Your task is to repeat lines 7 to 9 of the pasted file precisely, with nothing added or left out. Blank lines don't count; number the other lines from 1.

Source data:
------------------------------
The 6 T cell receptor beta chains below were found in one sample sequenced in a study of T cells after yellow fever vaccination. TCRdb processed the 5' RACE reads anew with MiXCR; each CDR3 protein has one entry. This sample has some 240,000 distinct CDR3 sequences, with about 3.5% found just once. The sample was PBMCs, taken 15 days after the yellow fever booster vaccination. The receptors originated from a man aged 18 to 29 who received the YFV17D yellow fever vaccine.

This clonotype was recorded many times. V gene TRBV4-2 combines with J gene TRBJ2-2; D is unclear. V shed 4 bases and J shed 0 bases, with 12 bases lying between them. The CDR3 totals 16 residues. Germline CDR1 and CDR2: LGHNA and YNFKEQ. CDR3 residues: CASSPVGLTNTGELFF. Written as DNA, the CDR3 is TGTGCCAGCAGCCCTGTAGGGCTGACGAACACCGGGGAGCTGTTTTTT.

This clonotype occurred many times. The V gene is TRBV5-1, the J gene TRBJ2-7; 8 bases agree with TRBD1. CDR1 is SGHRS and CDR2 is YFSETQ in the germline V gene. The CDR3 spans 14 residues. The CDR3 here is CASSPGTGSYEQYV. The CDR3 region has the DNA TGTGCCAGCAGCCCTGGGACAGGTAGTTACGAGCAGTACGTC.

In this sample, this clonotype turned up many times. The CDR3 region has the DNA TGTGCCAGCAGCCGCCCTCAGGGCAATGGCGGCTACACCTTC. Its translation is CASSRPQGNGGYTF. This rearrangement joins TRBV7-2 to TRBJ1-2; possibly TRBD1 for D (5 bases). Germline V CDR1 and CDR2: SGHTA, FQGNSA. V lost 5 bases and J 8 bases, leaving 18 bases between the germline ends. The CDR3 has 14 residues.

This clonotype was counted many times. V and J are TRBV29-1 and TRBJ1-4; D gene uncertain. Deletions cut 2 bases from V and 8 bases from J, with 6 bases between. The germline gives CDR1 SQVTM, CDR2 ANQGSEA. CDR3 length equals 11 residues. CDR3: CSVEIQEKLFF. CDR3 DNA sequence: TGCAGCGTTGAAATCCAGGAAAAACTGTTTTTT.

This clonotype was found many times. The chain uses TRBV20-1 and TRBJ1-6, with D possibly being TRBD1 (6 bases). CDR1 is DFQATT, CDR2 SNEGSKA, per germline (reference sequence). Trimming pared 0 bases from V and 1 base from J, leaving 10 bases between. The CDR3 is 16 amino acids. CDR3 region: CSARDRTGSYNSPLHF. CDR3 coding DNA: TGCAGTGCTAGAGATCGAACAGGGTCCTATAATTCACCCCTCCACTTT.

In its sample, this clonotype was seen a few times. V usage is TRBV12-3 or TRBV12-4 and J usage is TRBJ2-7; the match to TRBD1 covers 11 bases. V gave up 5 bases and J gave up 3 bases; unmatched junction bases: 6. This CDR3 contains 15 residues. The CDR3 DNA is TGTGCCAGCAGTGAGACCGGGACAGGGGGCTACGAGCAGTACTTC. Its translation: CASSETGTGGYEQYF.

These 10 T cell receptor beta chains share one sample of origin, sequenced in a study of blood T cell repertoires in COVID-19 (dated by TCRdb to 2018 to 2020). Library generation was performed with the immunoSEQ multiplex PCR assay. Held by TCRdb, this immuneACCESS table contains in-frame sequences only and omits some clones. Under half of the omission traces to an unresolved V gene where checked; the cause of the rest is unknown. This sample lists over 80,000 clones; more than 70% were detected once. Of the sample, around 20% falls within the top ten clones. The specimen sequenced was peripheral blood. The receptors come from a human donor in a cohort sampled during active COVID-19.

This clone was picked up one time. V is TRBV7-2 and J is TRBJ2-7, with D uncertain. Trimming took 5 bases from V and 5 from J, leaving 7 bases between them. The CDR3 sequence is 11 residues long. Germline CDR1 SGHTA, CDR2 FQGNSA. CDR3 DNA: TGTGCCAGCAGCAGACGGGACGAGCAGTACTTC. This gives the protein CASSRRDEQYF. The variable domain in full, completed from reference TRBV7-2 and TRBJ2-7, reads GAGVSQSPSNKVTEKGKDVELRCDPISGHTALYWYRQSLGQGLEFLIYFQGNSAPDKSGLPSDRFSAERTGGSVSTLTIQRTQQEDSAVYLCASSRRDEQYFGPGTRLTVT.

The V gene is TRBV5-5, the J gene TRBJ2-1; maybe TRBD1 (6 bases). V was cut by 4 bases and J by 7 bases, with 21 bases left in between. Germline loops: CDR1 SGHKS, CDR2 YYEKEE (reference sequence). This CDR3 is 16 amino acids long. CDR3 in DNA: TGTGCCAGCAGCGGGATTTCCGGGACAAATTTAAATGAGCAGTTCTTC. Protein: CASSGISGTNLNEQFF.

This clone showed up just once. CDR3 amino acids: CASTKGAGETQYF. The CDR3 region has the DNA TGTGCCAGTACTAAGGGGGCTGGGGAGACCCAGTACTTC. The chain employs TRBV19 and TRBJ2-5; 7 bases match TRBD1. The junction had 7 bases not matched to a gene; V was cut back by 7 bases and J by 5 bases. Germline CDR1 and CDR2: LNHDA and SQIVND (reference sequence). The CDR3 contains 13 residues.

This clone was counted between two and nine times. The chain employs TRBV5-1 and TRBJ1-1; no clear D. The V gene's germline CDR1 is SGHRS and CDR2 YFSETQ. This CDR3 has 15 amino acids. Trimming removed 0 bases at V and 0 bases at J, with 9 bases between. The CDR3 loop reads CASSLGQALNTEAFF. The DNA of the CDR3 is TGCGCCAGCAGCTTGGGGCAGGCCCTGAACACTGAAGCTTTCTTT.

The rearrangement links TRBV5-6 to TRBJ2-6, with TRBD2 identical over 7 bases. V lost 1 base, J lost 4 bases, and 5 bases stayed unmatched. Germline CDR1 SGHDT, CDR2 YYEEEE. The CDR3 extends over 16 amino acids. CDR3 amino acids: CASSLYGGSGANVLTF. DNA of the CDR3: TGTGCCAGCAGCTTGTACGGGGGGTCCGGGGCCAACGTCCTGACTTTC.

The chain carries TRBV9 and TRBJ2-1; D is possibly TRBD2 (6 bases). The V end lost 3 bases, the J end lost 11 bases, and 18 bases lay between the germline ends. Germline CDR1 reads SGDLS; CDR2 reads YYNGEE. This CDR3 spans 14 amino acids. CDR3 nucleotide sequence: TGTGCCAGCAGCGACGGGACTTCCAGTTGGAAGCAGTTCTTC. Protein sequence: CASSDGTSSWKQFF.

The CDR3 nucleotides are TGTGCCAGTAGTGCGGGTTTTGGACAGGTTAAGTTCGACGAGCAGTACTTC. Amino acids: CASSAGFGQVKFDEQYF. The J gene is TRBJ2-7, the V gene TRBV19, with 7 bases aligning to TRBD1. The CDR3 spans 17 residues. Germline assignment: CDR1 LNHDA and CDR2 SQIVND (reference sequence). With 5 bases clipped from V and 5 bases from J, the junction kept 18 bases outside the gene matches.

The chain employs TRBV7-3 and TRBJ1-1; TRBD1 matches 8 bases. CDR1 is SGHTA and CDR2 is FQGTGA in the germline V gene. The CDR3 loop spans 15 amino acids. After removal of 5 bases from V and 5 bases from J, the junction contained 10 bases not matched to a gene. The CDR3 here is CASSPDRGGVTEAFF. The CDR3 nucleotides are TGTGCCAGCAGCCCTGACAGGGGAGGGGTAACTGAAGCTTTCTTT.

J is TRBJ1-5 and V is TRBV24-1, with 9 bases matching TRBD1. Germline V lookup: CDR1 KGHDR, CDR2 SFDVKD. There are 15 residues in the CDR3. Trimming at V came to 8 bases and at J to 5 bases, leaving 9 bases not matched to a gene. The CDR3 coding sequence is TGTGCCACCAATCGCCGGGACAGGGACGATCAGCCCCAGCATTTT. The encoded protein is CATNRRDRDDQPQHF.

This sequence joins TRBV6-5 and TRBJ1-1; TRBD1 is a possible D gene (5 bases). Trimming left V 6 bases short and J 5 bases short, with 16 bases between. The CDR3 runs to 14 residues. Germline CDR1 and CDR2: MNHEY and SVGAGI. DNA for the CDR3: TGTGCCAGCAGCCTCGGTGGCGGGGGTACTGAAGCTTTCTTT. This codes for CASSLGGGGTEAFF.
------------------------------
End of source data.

In its sample, this clonotype was seen a few times. V usage is TRBV12-3 or TRBV12-4 and J usage is TRBJ2-7; the match to TRBD1 covers 11 bases. V gave up 5 bases and J gave up 3 bases; unmatched junction bases: 6. This CDR3 contains 15 residues. The CDR3 DNA is TGTGCCAGCAGTGAGACCGGGACAGGGGGCTACGAGCAGTACTTC. Its translation: CASSETGTGGYEQYF.

These 10 T cell receptor beta chains share one sample of origin, sequenced in a study of blood T cell repertoires in COVID-19 (dated by TCRdb to 2018 to 2020). Library generation was performed with the immunoSEQ multiplex PCR assay. Held by TCRdb, this immuneACCESS table contains in-frame sequences only and omits some clones. Under half of the omission traces to an unresolved V gene where checked; the cause of the rest is unknown. This sample lists over 80,000 clones; more than 70% were detected once. Of the sample, around 20% falls within the top ten clones. The specimen sequenced was peripheral blood. The receptors come from a human donor in a cohort sampled during active COVID-19.

This clone was picked up one time. V is TRBV7-2 and J is TRBJ2-7, with D uncertain. Trimming took 5 bases from V and 5 from J, leaving 7 bases between them. The CDR3 sequence is 11 residues long. Germline CDR1 SGHTA, CDR2 FQGNSA. CDR3 DNA: TGTGCCAGCAGCAGACGGGACGAGCAGTACTTC. This gives the protein CASSRRDEQYF. The variable domain in full, completed from reference TRBV7-2 and TRBJ2-7, reads GAGVSQSPSNKVTEKGKDVELRCDPISGHTALYWYRQSLGQGLEFLIYFQGNSAPDKSGLPSDRFSAERTGGSVSTLTIQRTQQEDSAVYLCASSRRDEQYFGPGTRLTVT.